Never use stairs to go up to my altar. Otherwise, people will be able to see under your clothes. - Exodus 20:26
As His people wander the wilderness, God sets some ground rules for worship. He has to; otherwise, human nature would have dictated that we do it all wrong. One of these rules is that His people should never use stairs to go up to the altar.
In other words, God tells them not to place His holy place so high that they would have to raise - or exalt - themselves to get to Him. Otherwise, everyone else will see under their clothes.
Newsflash: Under these clothes....we're all naked.
God's concern here is part modesty, of course. It's just common sense to protect your most intimate areas from public viewing. For everybody's sake. But there's something deeper going on here, too.
Anytime we approach God's altar, a little bit of our nakedness shows. A little bit of our inadequacy, our vulnerability, our shortcoming. We're uncovering our need for God, and the very fact that we need such a God is an admission that somewhere in us is something bare.
Now, if we make a scene about approaching the altar, if we make a spectacle of ourselves getting there, if we set it up so that everyone has to watch as we ascend in holiness to God's special place, we're pretty much broadcasting that nakedness to the world. And as humans, our tendency will be to focus on a man's shame rather than God's glory.
All we'll talk about is this nakedness.
Those of you who follow this blog know that near the end of the last year, I had the opportunity to walk forward in my church, approach the altar of God, join hands with a shepherd, and lay down my heart. It was an incredible moment. One that would not have been the same were it not for the orchestration of the invitation.
There was no stigma in walking that aisle. No broadcast about coming there. Everyone in the congregation was standing, engaged in worship; it would be harder to notice someone walking to the altar. As opposed, of course, to everyone being seated with an open, silent invitation to come. That's awkward.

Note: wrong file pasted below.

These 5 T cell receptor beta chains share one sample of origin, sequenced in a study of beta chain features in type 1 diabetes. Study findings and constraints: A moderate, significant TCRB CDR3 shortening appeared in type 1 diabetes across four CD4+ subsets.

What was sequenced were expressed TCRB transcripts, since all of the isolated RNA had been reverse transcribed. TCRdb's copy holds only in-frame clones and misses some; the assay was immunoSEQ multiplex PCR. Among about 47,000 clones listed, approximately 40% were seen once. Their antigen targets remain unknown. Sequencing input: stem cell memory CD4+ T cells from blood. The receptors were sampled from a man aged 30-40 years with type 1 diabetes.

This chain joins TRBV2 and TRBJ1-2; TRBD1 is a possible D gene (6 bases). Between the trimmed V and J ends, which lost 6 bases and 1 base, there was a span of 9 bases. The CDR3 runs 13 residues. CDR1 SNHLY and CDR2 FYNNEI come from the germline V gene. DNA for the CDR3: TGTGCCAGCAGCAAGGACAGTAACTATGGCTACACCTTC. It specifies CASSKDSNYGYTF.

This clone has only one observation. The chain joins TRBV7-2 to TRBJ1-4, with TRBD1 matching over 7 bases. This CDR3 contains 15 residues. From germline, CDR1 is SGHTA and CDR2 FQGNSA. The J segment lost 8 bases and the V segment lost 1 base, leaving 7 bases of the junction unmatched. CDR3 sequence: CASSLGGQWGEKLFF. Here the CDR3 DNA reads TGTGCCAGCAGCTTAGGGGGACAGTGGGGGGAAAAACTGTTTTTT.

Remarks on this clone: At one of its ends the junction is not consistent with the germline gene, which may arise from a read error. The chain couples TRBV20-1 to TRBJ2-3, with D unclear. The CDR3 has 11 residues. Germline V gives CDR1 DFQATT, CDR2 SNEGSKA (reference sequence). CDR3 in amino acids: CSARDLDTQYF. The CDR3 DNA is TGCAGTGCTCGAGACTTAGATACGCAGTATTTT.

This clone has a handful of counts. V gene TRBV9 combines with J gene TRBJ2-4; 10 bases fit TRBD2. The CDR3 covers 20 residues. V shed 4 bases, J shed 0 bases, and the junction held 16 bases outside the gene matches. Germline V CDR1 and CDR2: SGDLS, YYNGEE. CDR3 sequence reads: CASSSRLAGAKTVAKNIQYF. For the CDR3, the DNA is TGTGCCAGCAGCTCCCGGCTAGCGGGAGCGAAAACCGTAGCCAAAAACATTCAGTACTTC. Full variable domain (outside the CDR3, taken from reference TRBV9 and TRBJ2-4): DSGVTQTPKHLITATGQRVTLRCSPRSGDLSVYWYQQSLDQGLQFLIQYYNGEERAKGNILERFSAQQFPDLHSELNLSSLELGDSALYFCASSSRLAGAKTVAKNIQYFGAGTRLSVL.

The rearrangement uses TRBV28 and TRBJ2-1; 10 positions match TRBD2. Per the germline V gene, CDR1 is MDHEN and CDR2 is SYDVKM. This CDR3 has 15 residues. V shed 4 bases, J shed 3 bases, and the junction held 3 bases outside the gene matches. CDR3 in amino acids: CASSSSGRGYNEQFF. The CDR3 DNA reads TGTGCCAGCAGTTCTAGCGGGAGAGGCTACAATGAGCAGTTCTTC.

Because you do think about it. At least, I do. You think about what people are going to say if they see you walking forward. You think about the whispers that must be happening when they see you at the altar. The whispers are all in your head, but you can hardly believe you'd be the only one thinking these things. Surely, everyone is talking about you. Surely, everyone is questioning. Surely, everyone thinks there must be something wrong with you that you would go publicly before God just like that. That you would dare to walk forward.
That's what God was safeguarding against. That's why He said, "Never use stairs." Never make it a production about your coming to Me. Never make it a spectacle. Never make it a thing that you would dare come before your God. Honestly? I can't wait to see you.
Never leave room for the whispers. Never leave doubt in your mind. Never entertain the thought that everyone is looking at you.
And never think you're somehow better than everyone, somehow higher, somehow holier because you would come to Me. The minute you do, everyone will see that you're naked.
Then the focus will be on your shame and not His glory. It is never about your shame.
That is why when we approach the throne of God, when we come to the altar, when we walk up to meet with Him (and we should do such things), we ought to humble ourselves. We ought to bring ourselves low - crawling, clawing, desperate for Him. Quietly thirsting, hungrily still. So that it's not a spectacle. So that it's not a stigma. So that it's not a thing.
It's simply a moment. A holy moment. Not climbing high but brought low.
Then the whispers in the crowd, that thing we're all talking about, has nothing to do with the naked man. The story of the altar is the glory of the Lord.
So go naked. And go low. And for Christ's sake, keep your pants on. Nobody wants to see that.
We have enough under our own tunics.